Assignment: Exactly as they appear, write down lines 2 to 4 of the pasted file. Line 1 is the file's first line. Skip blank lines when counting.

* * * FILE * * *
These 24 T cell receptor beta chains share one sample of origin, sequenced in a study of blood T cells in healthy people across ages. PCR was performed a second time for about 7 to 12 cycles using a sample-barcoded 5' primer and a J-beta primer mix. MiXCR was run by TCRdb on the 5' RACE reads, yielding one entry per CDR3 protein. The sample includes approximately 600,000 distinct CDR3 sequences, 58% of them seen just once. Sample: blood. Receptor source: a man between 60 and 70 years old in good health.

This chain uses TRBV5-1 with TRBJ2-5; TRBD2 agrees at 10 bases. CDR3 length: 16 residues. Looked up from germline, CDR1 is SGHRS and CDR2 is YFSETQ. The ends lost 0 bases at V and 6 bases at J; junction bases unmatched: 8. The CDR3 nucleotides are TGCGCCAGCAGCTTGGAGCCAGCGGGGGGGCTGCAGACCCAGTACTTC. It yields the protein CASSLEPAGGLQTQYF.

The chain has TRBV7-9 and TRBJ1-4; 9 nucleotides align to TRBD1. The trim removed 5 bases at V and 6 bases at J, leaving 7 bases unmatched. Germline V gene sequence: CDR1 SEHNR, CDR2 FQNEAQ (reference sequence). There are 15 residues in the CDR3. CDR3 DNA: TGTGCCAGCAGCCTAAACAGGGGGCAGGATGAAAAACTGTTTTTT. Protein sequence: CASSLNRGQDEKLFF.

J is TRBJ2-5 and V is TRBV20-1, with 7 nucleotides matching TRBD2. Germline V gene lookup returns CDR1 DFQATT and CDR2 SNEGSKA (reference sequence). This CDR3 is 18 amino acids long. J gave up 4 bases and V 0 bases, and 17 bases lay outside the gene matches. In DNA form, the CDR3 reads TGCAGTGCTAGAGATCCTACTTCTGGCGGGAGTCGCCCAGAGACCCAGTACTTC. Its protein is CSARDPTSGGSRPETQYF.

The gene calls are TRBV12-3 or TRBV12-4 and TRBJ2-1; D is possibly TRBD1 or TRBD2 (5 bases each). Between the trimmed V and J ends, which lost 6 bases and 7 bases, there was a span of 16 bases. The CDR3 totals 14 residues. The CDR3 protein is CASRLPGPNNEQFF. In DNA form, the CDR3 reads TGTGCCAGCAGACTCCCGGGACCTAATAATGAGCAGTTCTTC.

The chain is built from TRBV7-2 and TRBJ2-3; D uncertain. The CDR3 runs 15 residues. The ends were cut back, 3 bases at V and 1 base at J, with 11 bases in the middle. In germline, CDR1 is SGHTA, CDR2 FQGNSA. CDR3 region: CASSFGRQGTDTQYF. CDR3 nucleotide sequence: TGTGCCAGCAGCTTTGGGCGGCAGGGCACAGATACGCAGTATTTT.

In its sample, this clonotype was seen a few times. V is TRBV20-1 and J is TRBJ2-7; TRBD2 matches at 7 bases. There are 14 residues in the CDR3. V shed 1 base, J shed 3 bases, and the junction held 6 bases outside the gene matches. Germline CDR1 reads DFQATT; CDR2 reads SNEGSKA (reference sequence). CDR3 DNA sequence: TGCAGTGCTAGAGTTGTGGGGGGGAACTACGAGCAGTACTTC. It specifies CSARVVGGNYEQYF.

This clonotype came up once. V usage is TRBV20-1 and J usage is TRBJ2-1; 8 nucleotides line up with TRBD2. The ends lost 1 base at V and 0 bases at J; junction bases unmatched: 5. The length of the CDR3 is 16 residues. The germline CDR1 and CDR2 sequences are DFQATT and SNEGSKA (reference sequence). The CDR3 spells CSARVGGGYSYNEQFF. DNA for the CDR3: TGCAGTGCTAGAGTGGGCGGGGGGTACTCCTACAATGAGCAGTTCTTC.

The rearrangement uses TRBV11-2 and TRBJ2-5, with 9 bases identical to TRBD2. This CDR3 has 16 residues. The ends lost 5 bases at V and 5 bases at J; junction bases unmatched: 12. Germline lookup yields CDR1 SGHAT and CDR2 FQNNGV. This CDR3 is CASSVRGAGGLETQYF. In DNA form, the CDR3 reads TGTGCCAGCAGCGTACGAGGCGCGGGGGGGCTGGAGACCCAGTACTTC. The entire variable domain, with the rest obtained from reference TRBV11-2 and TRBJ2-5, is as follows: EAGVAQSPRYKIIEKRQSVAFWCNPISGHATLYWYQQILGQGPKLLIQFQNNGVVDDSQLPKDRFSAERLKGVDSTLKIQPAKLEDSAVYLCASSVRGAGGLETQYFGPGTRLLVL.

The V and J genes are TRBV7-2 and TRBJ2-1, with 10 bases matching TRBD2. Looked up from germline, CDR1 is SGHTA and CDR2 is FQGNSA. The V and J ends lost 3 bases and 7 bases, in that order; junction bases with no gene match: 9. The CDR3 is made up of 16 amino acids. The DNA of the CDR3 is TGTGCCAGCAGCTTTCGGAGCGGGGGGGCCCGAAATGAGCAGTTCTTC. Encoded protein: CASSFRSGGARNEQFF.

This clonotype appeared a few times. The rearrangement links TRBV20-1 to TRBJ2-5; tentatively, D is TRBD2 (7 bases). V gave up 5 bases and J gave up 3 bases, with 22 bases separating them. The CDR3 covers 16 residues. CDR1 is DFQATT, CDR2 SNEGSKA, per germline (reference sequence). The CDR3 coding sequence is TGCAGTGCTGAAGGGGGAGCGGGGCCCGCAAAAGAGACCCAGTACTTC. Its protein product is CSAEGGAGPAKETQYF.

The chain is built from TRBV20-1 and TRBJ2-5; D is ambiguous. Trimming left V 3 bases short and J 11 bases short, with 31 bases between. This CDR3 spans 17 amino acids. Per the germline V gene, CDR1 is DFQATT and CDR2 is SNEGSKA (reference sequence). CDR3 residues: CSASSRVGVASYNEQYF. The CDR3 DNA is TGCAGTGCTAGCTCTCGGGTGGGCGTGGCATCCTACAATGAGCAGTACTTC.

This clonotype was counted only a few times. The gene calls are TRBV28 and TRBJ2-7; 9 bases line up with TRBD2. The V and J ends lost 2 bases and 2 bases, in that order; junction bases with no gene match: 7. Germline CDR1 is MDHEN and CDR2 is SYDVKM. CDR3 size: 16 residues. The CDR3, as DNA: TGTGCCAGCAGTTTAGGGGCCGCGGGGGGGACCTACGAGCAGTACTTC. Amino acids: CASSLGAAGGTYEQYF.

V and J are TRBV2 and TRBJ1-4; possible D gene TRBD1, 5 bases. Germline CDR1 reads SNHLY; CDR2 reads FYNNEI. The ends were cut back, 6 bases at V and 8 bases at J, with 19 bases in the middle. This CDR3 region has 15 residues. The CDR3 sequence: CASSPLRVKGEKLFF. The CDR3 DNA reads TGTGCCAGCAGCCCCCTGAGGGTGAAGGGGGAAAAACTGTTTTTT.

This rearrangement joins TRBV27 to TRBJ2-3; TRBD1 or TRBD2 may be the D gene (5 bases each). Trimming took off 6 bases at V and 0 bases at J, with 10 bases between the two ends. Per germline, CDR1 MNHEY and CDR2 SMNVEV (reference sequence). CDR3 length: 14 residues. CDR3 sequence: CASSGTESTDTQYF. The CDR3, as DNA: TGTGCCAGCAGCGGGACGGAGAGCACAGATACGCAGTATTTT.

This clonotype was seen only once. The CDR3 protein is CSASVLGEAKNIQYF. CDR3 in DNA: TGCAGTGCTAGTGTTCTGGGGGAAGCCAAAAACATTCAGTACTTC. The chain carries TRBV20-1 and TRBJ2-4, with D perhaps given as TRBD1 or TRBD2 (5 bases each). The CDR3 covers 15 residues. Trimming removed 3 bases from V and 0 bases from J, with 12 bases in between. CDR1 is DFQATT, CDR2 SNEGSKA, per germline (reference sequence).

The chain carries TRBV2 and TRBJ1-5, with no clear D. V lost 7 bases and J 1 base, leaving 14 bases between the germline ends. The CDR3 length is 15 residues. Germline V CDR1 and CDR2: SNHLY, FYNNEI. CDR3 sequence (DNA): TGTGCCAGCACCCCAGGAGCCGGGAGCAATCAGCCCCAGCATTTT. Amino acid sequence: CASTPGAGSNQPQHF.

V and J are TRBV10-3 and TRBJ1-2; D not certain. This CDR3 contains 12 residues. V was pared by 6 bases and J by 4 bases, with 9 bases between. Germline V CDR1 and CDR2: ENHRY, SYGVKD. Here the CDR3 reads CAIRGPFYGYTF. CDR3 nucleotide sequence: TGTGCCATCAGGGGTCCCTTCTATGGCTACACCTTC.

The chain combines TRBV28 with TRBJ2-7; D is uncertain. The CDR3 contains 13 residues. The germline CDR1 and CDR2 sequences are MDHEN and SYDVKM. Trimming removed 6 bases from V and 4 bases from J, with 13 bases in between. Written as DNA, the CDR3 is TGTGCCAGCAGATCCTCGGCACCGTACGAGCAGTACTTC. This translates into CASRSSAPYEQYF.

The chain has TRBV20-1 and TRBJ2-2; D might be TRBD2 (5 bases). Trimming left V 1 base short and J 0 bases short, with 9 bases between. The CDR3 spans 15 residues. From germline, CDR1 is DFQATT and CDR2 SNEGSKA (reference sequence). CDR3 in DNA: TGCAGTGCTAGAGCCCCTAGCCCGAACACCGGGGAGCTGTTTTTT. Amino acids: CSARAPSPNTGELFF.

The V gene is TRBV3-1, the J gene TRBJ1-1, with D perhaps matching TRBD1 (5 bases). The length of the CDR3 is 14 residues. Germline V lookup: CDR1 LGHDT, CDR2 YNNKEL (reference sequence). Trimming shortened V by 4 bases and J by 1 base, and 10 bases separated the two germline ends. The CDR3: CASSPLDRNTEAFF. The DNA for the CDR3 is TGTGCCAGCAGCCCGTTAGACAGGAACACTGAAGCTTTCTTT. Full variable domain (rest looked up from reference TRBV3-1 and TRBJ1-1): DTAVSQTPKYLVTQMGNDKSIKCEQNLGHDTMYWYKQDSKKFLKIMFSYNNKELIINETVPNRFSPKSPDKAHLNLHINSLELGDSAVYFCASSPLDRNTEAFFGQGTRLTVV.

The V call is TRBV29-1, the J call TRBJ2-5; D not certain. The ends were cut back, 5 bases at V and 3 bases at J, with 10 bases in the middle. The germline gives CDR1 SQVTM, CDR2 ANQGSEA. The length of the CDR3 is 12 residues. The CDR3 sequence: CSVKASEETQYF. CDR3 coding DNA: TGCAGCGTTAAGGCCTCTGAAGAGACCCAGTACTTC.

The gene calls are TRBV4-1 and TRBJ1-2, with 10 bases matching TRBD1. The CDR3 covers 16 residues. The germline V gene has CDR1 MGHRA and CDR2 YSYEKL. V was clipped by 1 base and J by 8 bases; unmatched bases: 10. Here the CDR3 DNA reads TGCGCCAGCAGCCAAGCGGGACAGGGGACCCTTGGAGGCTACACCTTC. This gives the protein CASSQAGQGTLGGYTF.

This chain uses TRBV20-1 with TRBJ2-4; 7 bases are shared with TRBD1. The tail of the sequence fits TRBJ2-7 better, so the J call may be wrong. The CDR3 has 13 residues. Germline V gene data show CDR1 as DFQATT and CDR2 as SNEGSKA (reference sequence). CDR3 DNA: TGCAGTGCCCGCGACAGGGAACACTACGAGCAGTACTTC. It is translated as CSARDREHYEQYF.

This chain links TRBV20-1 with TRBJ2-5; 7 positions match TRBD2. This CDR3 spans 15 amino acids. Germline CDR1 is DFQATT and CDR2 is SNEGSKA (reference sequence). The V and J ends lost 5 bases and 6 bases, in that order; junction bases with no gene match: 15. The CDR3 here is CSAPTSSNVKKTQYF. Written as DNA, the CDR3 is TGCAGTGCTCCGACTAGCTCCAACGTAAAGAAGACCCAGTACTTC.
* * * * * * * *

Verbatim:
This chain uses TRBV5-1 with TRBJ2-5; TRBD2 agrees at 10 bases. CDR3 length: 16 residues. Looked up from germline, CDR1 is SGHRS and CDR2 is YFSETQ. The ends lost 0 bases at V and 6 bases at J; junction bases unmatched: 8. The CDR3 nucleotides are TGCGCCAGCAGCTTGGAGCCAGCGGGGGGGCTGCAGACCCAGTACTTC. It yields the protein CASSLEPAGGLQTQYF.

The chain has TRBV7-9 and TRBJ1-4; 9 nucleotides align to TRBD1. The trim removed 5 bases at V and 6 bases at J, leaving 7 bases unmatched. Germline V gene sequence: CDR1 SEHNR, CDR2 FQNEAQ (reference sequence). There are 15 residues in the CDR3. CDR3 DNA: TGTGCCAGCAGCCTAAACAGGGGGCAGGATGAAAAACTGTTTTTT. Protein sequence: CASSLNRGQDEKLFF.

J is TRBJ2-5 and V is TRBV20-1, with 7 nucleotides matching TRBD2. Germline V gene lookup returns CDR1 DFQATT and CDR2 SNEGSKA (reference sequence). This CDR3 is 18 amino acids long. J gave up 4 bases and V 0 bases, and 17 bases lay outside the gene matches. In DNA form, the CDR3 reads TGCAGTGCTAGAGATCCTACTTCTGGCGGGAGTCGCCCAGAGACCCAGTACTTC. Its protein is CSARDPTSGGSRPETQYF.